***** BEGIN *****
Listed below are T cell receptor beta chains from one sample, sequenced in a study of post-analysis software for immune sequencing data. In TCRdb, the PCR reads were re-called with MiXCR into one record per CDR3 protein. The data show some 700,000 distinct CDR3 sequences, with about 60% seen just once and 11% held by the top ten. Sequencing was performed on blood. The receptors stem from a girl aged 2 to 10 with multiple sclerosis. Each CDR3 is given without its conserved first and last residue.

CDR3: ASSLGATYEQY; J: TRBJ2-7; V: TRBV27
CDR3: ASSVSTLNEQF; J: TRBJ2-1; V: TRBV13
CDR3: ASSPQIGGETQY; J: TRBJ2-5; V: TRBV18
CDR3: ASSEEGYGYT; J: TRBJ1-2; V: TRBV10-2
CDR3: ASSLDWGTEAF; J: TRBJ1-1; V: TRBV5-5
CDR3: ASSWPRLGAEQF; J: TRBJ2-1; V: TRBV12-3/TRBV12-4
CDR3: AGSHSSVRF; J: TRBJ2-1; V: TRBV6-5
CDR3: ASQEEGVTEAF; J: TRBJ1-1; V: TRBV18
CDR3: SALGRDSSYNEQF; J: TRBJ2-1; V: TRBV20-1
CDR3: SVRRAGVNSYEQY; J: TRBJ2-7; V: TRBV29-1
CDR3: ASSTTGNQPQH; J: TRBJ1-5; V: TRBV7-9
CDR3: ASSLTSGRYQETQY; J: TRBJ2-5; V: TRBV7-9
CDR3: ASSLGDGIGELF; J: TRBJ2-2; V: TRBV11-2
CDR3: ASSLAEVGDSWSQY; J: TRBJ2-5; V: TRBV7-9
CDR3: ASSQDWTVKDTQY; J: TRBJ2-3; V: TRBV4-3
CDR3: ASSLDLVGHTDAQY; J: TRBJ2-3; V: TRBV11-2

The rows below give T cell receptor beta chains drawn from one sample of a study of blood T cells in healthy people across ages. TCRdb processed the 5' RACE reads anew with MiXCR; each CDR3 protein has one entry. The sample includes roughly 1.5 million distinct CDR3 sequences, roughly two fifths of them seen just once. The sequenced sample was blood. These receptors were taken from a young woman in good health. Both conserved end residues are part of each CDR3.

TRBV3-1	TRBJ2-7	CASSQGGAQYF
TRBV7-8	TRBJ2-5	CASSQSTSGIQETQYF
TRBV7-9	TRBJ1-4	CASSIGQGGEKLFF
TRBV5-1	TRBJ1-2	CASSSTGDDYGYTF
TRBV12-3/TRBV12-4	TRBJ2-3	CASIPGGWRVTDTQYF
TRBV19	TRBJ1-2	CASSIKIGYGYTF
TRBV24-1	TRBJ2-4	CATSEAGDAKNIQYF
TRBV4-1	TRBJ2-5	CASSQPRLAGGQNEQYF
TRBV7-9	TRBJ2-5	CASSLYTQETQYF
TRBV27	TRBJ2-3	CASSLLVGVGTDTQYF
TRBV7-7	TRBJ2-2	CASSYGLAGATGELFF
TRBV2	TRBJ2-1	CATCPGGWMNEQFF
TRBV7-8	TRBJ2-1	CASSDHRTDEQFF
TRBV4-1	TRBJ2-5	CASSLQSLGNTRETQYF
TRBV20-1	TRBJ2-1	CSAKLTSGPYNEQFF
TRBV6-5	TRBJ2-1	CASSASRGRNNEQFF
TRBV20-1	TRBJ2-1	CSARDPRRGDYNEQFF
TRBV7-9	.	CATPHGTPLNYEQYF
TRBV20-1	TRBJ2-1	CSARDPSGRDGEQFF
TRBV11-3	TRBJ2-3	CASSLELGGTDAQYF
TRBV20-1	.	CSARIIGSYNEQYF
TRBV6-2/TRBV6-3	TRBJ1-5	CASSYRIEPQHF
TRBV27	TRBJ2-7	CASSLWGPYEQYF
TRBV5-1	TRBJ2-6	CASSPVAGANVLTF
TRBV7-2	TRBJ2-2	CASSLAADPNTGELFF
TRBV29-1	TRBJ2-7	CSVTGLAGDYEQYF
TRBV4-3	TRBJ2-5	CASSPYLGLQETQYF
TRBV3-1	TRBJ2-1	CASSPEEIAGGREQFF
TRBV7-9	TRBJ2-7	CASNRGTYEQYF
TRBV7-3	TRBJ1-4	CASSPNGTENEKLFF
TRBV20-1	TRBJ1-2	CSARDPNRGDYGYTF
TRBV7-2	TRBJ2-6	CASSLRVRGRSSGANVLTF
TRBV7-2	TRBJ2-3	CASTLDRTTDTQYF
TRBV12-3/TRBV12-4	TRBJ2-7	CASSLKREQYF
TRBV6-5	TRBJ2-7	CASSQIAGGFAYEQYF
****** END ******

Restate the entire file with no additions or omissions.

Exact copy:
Listed below are T cell receptor beta chains from one sample, sequenced in a study of post-analysis software for immune sequencing data. In TCRdb, the PCR reads were re-called with MiXCR into one record per CDR3 protein. The data show some 700,000 distinct CDR3 sequences, with about 60% seen just once and 11% held by the top ten. Sequencing was performed on blood. The receptors stem from a girl aged 2 to 10 with multiple sclerosis. Each CDR3 is given without its conserved first and last residue.

CDR3: ASSLGATYEQY; J: TRBJ2-7; V: TRBV27
CDR3: ASSVSTLNEQF; J: TRBJ2-1; V: TRBV13
CDR3: ASSPQIGGETQY; J: TRBJ2-5; V: TRBV18
CDR3: ASSEEGYGYT; J: TRBJ1-2; V: TRBV10-2
CDR3: ASSLDWGTEAF; J: TRBJ1-1; V: TRBV5-5
CDR3: ASSWPRLGAEQF; J: TRBJ2-1; V: TRBV12-3/TRBV12-4
CDR3: AGSHSSVRF; J: TRBJ2-1; V: TRBV6-5
CDR3: ASQEEGVTEAF; J: TRBJ1-1; V: TRBV18
CDR3: SALGRDSSYNEQF; J: TRBJ2-1; V: TRBV20-1
CDR3: SVRRAGVNSYEQY; J: TRBJ2-7; V: TRBV29-1
CDR3: ASSTTGNQPQH; J: TRBJ1-5; V: TRBV7-9
CDR3: ASSLTSGRYQETQY; J: TRBJ2-5; V: TRBV7-9
CDR3: ASSLGDGIGELF; J: TRBJ2-2; V: TRBV11-2
CDR3: ASSLAEVGDSWSQY; J: TRBJ2-5; V: TRBV7-9
CDR3: ASSQDWTVKDTQY; J: TRBJ2-3; V: TRBV4-3
CDR3: ASSLDLVGHTDAQY; J: TRBJ2-3; V: TRBV11-2

The rows below give T cell receptor beta chains drawn from one sample of a study of blood T cells in healthy people across ages. TCRdb processed the 5' RACE reads anew with MiXCR; each CDR3 protein has one entry. The sample includes roughly 1.5 million distinct CDR3 sequences, roughly two fifths of them seen just once. The sequenced sample was blood. These receptors were taken from a young woman in good health. Both conserved end residues are part of each CDR3.

TRBV3-1	TRBJ2-7	CASSQGGAQYF
TRBV7-8	TRBJ2-5	CASSQSTSGIQETQYF
TRBV7-9	TRBJ1-4	CASSIGQGGEKLFF
TRBV5-1	TRBJ1-2	CASSSTGDDYGYTF
TRBV12-3/TRBV12-4	TRBJ2-3	CASIPGGWRVTDTQYF
TRBV19	TRBJ1-2	CASSIKIGYGYTF
TRBV24-1	TRBJ2-4	CATSEAGDAKNIQYF
TRBV4-1	TRBJ2-5	CASSQPRLAGGQNEQYF
TRBV7-9	TRBJ2-5	CASSLYTQETQYF
TRBV27	TRBJ2-3	CASSLLVGVGTDTQYF
TRBV7-7	TRBJ2-2	CASSYGLAGATGELFF
TRBV2	TRBJ2-1	CATCPGGWMNEQFF
TRBV7-8	TRBJ2-1	CASSDHRTDEQFF
TRBV4-1	TRBJ2-5	CASSLQSLGNTRETQYF
TRBV20-1	TRBJ2-1	CSAKLTSGPYNEQFF
TRBV6-5	TRBJ2-1	CASSASRGRNNEQFF
TRBV20-1	TRBJ2-1	CSARDPRRGDYNEQFF
TRBV7-9	.	CATPHGTPLNYEQYF
TRBV20-1	TRBJ2-1	CSARDPSGRDGEQFF
TRBV11-3	TRBJ2-3	CASSLELGGTDAQYF
TRBV20-1	.	CSARIIGSYNEQYF
TRBV6-2/TRBV6-3	TRBJ1-5	CASSYRIEPQHF
TRBV27	TRBJ2-7	CASSLWGPYEQYF
TRBV5-1	TRBJ2-6	CASSPVAGANVLTF
TRBV7-2	TRBJ2-2	CASSLAADPNTGELFF
TRBV29-1	TRBJ2-7	CSVTGLAGDYEQYF
TRBV4-3	TRBJ2-5	CASSPYLGLQETQYF
TRBV3-1	TRBJ2-1	CASSPEEIAGGREQFF
TRBV7-9	TRBJ2-7	CASNRGTYEQYF
TRBV7-3	TRBJ1-4	CASSPNGTENEKLFF
TRBV20-1	TRBJ1-2	CSARDPNRGDYGYTF
TRBV7-2	TRBJ2-6	CASSLRVRGRSSGANVLTF
TRBV7-2	TRBJ2-3	CASTLDRTTDTQYF
TRBV12-3/TRBV12-4	TRBJ2-7	CASSLKREQYF
TRBV6-5	TRBJ2-7	CASSQIAGGFAYEQYF